Utah’s national parks are having more visitors, but unfortunately, they are leaving more trash.
“Zion National Park has seen a big increase in visitation over the past couple of years, and with that increase has come issues with social trails and graffiti and especially litter," said Eleanor Siebers, volunteer program manager at Zion National Park. "Things like tissue paper, toilet paper, corners of granola bars, water bottles. Litter, especially of the food variety, is not good for park wildlife. Lots of people are throwing apple cores and orange peels and nut shells like pistachios and sunflower seeds on the grounds, thinking that it’ll decompose. Things decompose really slowly in the desert. We consider that trash - it needs to be taken out of the park.”
Siebers described how drastic the increase has been, especially along one of Zion’s quietest trails.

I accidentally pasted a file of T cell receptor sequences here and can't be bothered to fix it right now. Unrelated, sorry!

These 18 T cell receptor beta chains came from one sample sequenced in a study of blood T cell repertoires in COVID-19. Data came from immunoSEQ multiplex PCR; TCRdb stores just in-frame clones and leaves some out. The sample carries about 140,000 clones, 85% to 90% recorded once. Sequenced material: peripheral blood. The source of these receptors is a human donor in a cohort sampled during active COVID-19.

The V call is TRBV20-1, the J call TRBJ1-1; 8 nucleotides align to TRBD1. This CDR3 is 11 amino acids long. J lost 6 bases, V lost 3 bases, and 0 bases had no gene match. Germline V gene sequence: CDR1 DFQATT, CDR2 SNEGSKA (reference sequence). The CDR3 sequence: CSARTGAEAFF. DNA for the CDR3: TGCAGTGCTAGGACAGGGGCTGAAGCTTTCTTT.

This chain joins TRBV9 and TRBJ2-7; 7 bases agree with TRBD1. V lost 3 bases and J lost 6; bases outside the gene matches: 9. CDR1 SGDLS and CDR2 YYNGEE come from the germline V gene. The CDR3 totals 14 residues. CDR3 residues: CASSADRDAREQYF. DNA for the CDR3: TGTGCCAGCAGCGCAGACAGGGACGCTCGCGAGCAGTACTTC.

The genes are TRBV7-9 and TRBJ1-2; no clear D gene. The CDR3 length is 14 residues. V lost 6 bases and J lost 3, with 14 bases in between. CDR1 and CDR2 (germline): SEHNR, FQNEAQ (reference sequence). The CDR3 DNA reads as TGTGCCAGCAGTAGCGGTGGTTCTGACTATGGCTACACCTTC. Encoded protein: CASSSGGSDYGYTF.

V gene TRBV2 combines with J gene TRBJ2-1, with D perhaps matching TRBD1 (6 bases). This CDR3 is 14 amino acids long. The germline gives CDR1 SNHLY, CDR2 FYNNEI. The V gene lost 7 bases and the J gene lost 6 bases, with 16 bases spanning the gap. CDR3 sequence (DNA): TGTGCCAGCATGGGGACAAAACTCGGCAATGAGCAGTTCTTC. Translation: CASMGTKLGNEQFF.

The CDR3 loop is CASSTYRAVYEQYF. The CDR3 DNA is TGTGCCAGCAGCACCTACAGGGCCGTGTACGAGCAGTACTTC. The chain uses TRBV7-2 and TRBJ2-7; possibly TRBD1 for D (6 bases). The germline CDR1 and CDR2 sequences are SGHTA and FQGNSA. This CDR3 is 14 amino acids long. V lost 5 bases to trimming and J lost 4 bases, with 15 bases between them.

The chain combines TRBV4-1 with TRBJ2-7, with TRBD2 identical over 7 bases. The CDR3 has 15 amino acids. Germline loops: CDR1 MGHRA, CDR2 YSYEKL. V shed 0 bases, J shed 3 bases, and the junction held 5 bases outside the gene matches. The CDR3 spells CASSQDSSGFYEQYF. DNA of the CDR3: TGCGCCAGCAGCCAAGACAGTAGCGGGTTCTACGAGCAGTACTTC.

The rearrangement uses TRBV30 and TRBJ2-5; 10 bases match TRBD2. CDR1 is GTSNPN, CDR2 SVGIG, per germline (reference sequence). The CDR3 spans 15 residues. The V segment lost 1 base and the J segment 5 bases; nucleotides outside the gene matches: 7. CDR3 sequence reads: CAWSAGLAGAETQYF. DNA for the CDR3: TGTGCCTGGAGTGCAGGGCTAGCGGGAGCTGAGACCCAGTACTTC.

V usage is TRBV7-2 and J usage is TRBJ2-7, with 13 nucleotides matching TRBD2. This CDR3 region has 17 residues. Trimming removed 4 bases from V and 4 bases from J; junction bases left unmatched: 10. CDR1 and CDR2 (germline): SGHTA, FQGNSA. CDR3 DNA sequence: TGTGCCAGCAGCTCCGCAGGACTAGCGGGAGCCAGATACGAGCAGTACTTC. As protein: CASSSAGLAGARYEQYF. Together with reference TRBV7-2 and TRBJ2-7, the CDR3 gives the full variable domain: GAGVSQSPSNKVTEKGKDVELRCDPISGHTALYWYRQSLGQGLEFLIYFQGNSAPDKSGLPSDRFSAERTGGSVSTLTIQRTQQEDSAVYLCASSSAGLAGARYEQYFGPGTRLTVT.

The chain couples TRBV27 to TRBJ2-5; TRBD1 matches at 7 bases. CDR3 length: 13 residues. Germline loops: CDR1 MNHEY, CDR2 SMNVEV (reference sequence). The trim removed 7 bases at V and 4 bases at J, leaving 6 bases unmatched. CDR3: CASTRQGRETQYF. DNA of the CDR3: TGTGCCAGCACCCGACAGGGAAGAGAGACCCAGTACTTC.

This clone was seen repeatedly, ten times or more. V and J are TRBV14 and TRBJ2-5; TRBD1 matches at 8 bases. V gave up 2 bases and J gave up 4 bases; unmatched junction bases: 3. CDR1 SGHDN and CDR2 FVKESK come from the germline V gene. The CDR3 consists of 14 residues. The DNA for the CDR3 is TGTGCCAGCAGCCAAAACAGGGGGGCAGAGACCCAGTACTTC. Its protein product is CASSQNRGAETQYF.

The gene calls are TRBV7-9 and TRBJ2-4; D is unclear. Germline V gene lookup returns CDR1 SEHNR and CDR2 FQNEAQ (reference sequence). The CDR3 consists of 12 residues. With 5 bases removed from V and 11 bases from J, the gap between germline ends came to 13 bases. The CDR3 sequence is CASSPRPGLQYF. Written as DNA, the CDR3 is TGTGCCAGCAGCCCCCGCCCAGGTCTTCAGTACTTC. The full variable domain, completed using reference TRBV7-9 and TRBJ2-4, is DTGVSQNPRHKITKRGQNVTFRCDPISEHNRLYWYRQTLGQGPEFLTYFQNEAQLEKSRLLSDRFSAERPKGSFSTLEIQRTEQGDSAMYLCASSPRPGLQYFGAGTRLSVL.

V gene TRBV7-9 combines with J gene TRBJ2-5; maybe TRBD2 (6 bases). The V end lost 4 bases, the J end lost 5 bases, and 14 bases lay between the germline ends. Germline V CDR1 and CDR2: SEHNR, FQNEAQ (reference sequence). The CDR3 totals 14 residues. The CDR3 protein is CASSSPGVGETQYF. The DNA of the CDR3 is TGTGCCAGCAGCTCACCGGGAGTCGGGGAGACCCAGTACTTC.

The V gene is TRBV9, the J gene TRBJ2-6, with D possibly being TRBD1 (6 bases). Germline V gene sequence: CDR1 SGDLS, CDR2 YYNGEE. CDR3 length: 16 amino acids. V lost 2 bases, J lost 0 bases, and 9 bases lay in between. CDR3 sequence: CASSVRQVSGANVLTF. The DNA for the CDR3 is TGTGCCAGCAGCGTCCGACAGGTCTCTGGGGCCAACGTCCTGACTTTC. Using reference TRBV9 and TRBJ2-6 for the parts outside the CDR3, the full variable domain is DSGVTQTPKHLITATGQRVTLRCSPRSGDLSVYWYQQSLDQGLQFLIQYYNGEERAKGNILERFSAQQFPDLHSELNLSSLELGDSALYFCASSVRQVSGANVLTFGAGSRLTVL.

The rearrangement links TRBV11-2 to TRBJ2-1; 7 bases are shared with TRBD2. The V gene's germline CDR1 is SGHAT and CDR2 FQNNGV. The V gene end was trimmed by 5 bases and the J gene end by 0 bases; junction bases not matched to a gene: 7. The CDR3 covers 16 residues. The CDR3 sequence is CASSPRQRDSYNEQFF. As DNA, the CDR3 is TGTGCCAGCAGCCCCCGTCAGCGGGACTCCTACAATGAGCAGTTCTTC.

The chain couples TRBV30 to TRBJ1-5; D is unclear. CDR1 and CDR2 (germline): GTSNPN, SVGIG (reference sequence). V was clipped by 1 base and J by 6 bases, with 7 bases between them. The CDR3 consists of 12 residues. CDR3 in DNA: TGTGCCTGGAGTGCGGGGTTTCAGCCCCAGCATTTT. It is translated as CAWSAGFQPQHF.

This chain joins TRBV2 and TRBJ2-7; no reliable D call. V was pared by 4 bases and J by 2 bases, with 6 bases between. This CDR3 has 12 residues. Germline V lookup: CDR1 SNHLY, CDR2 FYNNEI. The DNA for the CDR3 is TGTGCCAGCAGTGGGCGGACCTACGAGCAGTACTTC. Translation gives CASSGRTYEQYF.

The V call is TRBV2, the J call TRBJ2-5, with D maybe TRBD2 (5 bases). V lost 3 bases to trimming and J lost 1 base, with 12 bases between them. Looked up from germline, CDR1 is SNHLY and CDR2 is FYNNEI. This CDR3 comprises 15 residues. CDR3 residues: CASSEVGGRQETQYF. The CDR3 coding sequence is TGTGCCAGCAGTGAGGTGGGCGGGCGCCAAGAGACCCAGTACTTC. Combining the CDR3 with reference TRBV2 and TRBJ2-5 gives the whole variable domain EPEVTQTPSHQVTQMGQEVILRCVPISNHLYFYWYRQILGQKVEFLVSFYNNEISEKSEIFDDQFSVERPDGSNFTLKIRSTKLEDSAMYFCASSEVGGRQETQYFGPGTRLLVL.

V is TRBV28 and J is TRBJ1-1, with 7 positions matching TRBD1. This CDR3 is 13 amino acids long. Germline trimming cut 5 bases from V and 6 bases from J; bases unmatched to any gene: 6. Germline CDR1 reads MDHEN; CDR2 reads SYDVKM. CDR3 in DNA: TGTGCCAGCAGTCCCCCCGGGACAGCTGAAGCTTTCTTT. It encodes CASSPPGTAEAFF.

“Our wilderness staff has been out on the East Mesa Trail," she said. "They do these patrols a couple times a year, and in early August 2017, they only found about four pieces of toilet paper and less than 15 pieces of trash. They did that same patrol last year and they came across 165 pieces of toilet paper and human waste that hadn’t been properly buried, and over five pounds of trash - that’s the sort of thing Zion’s been seeing as our visitation has increased.”
Siebers asked visitors to speak up if they see something happening, but do so non-confrontationally.